Not too long ago we posted the results from our latest survey and one of the questions was…
Why do you think the Affair happened?
Here were your answers…
*This question allowed for multiple answers and it would appear that many of you think there were multiple reasons for the affair – or you just don’t know for sure.
Some of the “other” reasons mentioned were:
- Spouse rekindled a past flame
- Husband is a control freak
- Cheating spouse suffered from depression
- Our relationship was really bad – lots of arguing and poor communication
- “My husband was an immature selfish asshole”
- Lack of intimacy
- Job issues
- Grown apart in marriage
- Triggered from sudden tragic death of a parent, combine with Internet availability, setting off addictive activities.
- Spouse is passive aggressive and thus he feels that no one appreciates him…and she [OW] did!
- Spouse has PTSD
- Perfect storm of life events
- Poor communication and lack of affection
- Stress and not being happy with self
- Spouse’s anxiety/depression disorder
- Poor communication
- Mental Health Issues
- Don’t know for sure
From more of a professional point of view, Richard P. Fitzgibbons M.D., director of the Institute for Marital Healing outside Philadelphia, has worked with several thousand couples over the past 34 years and has come up with his take on the causes of infidelity:
Origins of Marital Infidelity
The following marital conflicts contribute to a vulnerability to marital infidelity.
- Loneliness and sadness
- An emotionally distant spouse
- Lack of a moral code
- Lack of confidence
- Controlling and disrespectful behaviors by spouse
- Compulsive use of pornography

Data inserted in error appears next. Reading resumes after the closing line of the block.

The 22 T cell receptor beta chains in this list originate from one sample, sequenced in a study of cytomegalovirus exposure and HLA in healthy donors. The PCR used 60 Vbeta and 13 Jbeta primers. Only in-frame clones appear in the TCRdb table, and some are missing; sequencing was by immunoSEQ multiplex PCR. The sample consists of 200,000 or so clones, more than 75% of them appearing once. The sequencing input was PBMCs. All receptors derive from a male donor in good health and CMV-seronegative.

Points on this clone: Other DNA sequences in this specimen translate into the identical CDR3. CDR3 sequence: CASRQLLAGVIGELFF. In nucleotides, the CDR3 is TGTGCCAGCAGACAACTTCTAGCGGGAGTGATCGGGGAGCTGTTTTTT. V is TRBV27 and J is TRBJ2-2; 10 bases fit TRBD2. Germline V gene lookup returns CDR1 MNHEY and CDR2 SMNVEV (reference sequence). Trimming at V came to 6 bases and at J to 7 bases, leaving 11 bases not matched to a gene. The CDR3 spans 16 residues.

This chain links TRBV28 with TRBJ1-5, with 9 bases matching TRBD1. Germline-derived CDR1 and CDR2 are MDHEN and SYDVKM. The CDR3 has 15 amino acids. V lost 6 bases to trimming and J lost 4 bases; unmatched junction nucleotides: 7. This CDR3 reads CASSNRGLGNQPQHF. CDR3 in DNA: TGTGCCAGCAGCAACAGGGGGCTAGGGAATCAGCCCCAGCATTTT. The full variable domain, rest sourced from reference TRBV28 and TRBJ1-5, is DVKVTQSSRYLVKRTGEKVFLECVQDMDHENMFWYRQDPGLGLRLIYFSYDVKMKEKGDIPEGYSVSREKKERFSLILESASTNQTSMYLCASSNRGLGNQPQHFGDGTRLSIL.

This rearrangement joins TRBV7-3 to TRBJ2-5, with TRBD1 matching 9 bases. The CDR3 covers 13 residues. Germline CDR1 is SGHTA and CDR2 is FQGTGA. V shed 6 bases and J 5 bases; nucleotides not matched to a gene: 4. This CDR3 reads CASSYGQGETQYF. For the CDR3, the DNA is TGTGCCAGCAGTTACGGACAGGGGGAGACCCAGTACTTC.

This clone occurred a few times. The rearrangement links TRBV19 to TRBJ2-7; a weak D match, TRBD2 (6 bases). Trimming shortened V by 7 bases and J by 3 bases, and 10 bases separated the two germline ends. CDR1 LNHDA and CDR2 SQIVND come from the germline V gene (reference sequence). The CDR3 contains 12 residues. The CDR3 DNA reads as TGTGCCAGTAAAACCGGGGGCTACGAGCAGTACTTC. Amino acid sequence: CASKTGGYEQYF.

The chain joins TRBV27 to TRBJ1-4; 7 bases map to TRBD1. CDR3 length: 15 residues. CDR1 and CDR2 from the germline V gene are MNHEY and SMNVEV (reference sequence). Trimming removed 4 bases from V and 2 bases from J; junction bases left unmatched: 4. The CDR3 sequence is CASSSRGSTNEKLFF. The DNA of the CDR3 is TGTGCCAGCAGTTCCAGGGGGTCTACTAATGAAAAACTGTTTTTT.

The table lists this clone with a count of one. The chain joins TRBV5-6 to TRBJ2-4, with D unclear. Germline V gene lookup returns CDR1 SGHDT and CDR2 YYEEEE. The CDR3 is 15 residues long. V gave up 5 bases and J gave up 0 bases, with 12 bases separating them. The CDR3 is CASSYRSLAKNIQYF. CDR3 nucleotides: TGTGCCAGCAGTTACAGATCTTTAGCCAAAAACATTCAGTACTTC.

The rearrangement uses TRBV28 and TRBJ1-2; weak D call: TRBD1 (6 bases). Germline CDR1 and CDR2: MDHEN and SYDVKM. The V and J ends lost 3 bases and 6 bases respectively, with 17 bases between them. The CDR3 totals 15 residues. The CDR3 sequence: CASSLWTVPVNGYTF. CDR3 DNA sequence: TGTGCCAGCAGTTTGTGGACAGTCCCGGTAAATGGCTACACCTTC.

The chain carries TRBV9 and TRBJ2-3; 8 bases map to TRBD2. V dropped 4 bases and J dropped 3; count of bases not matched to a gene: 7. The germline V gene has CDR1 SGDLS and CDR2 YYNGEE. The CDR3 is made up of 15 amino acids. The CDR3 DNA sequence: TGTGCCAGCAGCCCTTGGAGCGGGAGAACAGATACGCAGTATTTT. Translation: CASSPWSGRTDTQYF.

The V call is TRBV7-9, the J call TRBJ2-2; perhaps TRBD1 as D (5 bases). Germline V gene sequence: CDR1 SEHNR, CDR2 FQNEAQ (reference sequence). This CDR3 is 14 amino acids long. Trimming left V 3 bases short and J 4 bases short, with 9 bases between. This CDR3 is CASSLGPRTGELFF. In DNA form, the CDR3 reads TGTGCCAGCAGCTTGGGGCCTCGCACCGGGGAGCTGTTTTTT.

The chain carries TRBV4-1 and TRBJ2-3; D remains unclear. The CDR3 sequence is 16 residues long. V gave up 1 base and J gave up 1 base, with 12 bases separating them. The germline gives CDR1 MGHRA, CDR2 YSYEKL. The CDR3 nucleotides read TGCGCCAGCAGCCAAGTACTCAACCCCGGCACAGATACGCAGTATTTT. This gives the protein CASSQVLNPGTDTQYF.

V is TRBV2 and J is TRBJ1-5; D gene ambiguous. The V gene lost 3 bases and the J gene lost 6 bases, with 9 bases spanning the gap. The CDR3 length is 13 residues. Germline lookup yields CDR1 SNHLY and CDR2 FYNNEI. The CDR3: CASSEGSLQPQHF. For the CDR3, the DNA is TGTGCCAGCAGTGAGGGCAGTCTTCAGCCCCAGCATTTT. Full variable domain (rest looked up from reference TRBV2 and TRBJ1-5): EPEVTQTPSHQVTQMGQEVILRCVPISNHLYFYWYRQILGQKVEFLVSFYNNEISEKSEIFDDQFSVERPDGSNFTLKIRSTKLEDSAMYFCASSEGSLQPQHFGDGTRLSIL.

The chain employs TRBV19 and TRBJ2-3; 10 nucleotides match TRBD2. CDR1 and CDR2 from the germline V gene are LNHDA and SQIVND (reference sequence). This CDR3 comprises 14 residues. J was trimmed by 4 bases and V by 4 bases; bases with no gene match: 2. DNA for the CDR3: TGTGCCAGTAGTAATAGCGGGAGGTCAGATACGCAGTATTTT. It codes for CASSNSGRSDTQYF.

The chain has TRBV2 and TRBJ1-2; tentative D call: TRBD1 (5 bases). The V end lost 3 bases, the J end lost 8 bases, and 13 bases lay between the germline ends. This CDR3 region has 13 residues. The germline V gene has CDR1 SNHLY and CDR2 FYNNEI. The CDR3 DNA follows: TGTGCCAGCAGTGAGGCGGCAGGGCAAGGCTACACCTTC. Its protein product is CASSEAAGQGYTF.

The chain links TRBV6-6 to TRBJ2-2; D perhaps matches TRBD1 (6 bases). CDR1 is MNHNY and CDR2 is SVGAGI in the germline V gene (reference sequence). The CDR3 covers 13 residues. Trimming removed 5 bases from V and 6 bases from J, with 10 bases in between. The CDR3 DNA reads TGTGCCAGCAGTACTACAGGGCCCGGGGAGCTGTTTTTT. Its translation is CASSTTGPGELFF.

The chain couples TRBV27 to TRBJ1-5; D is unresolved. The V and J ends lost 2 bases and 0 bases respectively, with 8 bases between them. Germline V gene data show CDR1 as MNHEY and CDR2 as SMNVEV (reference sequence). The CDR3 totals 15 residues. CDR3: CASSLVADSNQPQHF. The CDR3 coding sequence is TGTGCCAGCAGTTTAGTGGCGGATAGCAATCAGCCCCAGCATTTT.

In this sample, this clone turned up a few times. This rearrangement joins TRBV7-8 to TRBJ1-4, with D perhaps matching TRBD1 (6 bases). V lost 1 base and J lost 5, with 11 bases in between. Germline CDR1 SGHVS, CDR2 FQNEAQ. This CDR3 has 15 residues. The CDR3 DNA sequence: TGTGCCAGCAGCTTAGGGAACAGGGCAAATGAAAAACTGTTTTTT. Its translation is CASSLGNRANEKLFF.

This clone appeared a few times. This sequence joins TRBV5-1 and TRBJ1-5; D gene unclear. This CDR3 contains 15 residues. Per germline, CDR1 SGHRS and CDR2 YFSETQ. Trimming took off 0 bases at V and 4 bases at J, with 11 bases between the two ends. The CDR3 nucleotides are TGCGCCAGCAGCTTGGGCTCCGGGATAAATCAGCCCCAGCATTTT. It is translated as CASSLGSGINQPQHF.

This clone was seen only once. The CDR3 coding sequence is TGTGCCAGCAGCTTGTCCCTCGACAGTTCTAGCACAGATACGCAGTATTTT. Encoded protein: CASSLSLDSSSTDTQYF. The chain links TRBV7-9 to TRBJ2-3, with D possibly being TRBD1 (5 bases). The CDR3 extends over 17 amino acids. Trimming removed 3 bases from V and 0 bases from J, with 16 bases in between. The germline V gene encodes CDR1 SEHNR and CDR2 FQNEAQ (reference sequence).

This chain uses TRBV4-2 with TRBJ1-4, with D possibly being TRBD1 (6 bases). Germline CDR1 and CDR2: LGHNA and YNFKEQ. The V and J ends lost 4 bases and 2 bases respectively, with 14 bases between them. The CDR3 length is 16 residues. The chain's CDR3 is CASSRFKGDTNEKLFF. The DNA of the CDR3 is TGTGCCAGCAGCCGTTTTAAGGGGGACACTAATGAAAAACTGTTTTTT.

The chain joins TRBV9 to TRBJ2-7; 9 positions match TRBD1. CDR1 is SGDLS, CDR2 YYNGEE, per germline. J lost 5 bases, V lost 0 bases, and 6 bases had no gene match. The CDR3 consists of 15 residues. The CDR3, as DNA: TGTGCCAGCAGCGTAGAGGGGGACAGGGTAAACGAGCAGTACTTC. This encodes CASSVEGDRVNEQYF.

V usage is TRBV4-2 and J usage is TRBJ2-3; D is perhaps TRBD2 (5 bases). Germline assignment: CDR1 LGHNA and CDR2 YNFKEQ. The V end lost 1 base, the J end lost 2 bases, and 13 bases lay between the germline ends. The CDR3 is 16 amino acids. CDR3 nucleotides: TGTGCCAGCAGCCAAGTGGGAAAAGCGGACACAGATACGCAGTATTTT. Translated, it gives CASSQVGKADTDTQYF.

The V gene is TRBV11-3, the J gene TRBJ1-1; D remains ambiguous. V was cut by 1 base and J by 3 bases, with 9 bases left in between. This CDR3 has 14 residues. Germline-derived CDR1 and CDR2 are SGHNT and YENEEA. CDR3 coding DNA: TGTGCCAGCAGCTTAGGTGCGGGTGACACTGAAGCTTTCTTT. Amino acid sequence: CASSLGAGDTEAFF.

- Lack of balance in married life with failure to attend to romantic aspect of marriage, the marital friendship and sexual intimacy/betrothed love
- Seriously disordered priorities with the placement of work, others, sports, children, etc. before one’s spouse
- Strong resentment and anger with a desire to punish
- Attempt to escape from responsibilities and pressures
- Strong mistrust and anxiety
- Weak faith with a failure to engage in the struggle against temptations
- Modeling after an unfaithful parent
- Failure to address marital stresses
- Close friendships with others who have been unfaithful
- Lack of understanding of the sacrament of marriage
- Unresolved family of origin sadness, mistrust or anger
- Failure to find fulfillment in fatherhood or motherhood and as a protector of one’s spouse and children
- Previous infidelity
- Failure to communicate the Church’s teaching about marriage and sexual morality.
Susan Krauss Whitbourne, Ph.D., a Professor of Psychology at the University of Massachusetts Amherst sites a survey conducted by Loras College psychologist Julia Omarzu and colleagues where the participants were obtained from a non-random source, namely a website directed toward adults who engage in marital infidelity. The study participants mentioned the following as causes of infidelity in their marriages:
- Lack of sexual satisfaction in primary relationship
- Desire for additional sexual encounters
- Lack of emotional satisfaction in the primary relationship
- Wanting emotional validation from someone else
- Falling out of love with partner. (This was a very insignificant cause according to the study.)
- Falling in love with someone new. (Very few people indicated that they had fallen head over heels for the person with whom they had the affair.)
- Wanting to seek revenge. In a relationship that is already suffering, the desire to hurt a partner who is (or is perceived as) cheating.
- Curiosity and desire for new experiences.
So…all of these supposed causes of infidelity that we have presented to you leads us to our topic for discussion this week.
Here are some questions to consider…
What do you feel was the cause or origin of your – or your spouse’s – affair?
In hindsight, what were some of the things that “got in the way” of your marriage or “distractions” if you will, that ultimately left your relationship vulnerable to an affair?
What are some of the things that you have changed (or trying to change) that caused any disconnect and how have you managed to do so specifically?
What advice would you give to other couples who are heading down that same road towards and emotional or physical affair?
Please respond to one another in the comment sections below.
Thanks so much for your input and comments!
Linda & Doug